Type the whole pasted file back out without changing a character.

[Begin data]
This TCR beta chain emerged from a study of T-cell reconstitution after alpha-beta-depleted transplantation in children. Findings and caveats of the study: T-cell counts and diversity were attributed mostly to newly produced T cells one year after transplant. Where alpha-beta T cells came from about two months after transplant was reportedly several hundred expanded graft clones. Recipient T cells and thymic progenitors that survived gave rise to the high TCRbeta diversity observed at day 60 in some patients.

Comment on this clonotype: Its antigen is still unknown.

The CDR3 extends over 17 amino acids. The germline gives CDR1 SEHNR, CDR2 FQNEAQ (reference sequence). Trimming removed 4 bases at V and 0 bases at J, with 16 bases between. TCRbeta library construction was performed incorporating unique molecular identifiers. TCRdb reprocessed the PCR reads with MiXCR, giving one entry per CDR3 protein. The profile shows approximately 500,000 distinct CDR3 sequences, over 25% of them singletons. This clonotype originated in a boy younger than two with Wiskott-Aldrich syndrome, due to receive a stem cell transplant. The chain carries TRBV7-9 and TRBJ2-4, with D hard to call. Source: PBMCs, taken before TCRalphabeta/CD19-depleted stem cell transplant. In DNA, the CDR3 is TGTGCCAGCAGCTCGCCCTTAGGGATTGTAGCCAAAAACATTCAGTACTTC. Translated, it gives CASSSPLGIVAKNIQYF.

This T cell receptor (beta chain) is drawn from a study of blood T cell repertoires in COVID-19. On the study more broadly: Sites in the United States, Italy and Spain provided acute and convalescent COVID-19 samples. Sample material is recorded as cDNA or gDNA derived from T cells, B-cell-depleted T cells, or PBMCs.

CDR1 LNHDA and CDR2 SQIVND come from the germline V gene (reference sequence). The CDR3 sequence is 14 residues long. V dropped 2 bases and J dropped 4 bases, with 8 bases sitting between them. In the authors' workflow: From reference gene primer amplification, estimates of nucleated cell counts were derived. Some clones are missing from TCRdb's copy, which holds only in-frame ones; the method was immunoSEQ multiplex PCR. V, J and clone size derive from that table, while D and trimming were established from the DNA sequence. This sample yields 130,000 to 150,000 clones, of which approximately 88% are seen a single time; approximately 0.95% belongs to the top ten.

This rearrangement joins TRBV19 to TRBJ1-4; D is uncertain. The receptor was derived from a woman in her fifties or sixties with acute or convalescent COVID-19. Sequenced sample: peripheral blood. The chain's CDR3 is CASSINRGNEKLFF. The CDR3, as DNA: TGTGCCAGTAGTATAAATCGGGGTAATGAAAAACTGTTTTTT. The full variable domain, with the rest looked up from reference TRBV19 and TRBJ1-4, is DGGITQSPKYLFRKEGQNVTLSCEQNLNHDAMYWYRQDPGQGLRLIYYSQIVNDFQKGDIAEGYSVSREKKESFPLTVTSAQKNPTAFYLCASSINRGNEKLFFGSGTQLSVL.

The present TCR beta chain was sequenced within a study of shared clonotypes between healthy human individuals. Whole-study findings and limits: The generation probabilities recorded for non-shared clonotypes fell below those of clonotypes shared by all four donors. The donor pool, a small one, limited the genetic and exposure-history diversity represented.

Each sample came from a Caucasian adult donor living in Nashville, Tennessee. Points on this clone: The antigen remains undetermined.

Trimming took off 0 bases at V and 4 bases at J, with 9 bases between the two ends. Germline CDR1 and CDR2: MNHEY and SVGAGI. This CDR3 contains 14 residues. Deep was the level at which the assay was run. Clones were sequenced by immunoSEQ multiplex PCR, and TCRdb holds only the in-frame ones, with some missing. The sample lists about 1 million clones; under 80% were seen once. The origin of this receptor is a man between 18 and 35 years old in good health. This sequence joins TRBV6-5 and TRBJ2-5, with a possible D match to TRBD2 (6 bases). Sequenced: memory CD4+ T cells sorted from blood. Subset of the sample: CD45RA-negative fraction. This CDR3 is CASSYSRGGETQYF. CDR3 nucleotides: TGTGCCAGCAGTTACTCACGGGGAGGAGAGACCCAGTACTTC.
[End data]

This TCR beta chain emerged from a study of T-cell reconstitution after alpha-beta-depleted transplantation in children. Findings and caveats of the study: T-cell counts and diversity were attributed mostly to newly produced T cells one year after transplant. Where alpha-beta T cells came from about two months after transplant was reportedly several hundred expanded graft clones. Recipient T cells and thymic progenitors that survived gave rise to the high TCRbeta diversity observed at day 60 in some patients.

Comment on this clonotype: Its antigen is still unknown.

The CDR3 extends over 17 amino acids. The germline gives CDR1 SEHNR, CDR2 FQNEAQ (reference sequence). Trimming removed 4 bases at V and 0 bases at J, with 16 bases between. TCRbeta library construction was performed incorporating unique molecular identifiers. TCRdb reprocessed the PCR reads with MiXCR, giving one entry per CDR3 protein. The profile shows approximately 500,000 distinct CDR3 sequences, over 25% of them singletons. This clonotype originated in a boy younger than two with Wiskott-Aldrich syndrome, due to receive a stem cell transplant. The chain carries TRBV7-9 and TRBJ2-4, with D hard to call. Source: PBMCs, taken before TCRalphabeta/CD19-depleted stem cell transplant. In DNA, the CDR3 is TGTGCCAGCAGCTCGCCCTTAGGGATTGTAGCCAAAAACATTCAGTACTTC. Translated, it gives CASSSPLGIVAKNIQYF.

This T cell receptor (beta chain) is drawn from a study of blood T cell repertoires in COVID-19. On the study more broadly: Sites in the United States, Italy and Spain provided acute and convalescent COVID-19 samples. Sample material is recorded as cDNA or gDNA derived from T cells, B-cell-depleted T cells, or PBMCs.

CDR1 LNHDA and CDR2 SQIVND come from the germline V gene (reference sequence). The CDR3 sequence is 14 residues long. V dropped 2 bases and J dropped 4 bases, with 8 bases sitting between them. In the authors' workflow: From reference gene primer amplification, estimates of nucleated cell counts were derived. Some clones are missing from TCRdb's copy, which holds only in-frame ones; the method was immunoSEQ multiplex PCR. V, J and clone size derive from that table, while D and trimming were established from the DNA sequence. This sample yields 130,000 to 150,000 clones, of which approximately 88% are seen a single time; approximately 0.95% belongs to the top ten.

This rearrangement joins TRBV19 to TRBJ1-4; D is uncertain. The receptor was derived from a woman in her fifties or sixties with acute or convalescent COVID-19. Sequenced sample: peripheral blood. The chain's CDR3 is CASSINRGNEKLFF. The CDR3, as DNA: TGTGCCAGTAGTATAAATCGGGGTAATGAAAAACTGTTTTTT. The full variable domain, with the rest looked up from reference TRBV19 and TRBJ1-4, is DGGITQSPKYLFRKEGQNVTLSCEQNLNHDAMYWYRQDPGQGLRLIYYSQIVNDFQKGDIAEGYSVSREKKESFPLTVTSAQKNPTAFYLCASSINRGNEKLFFGSGTQLSVL.

The present TCR beta chain was sequenced within a study of shared clonotypes between healthy human individuals. Whole-study findings and limits: The generation probabilities recorded for non-shared clonotypes fell below those of clonotypes shared by all four donors. The donor pool, a small one, limited the genetic and exposure-history diversity represented.

Each sample came from a Caucasian adult donor living in Nashville, Tennessee. Points on this clone: The antigen remains undetermined.

Trimming took off 0 bases at V and 4 bases at J, with 9 bases between the two ends. Germline CDR1 and CDR2: MNHEY and SVGAGI. This CDR3 contains 14 residues. Deep was the level at which the assay was run. Clones were sequenced by immunoSEQ multiplex PCR, and TCRdb holds only the in-frame ones, with some missing. The sample lists about 1 million clones; under 80% were seen once. The origin of this receptor is a man between 18 and 35 years old in good health. This sequence joins TRBV6-5 and TRBJ2-5, with a possible D match to TRBD2 (6 bases). Sequenced: memory CD4+ T cells sorted from blood. Subset of the sample: CD45RA-negative fraction. This CDR3 is CASSYSRGGETQYF. CDR3 nucleotides: TGTGCCAGCAGTTACTCACGGGGAGGAGAGACCCAGTACTTC.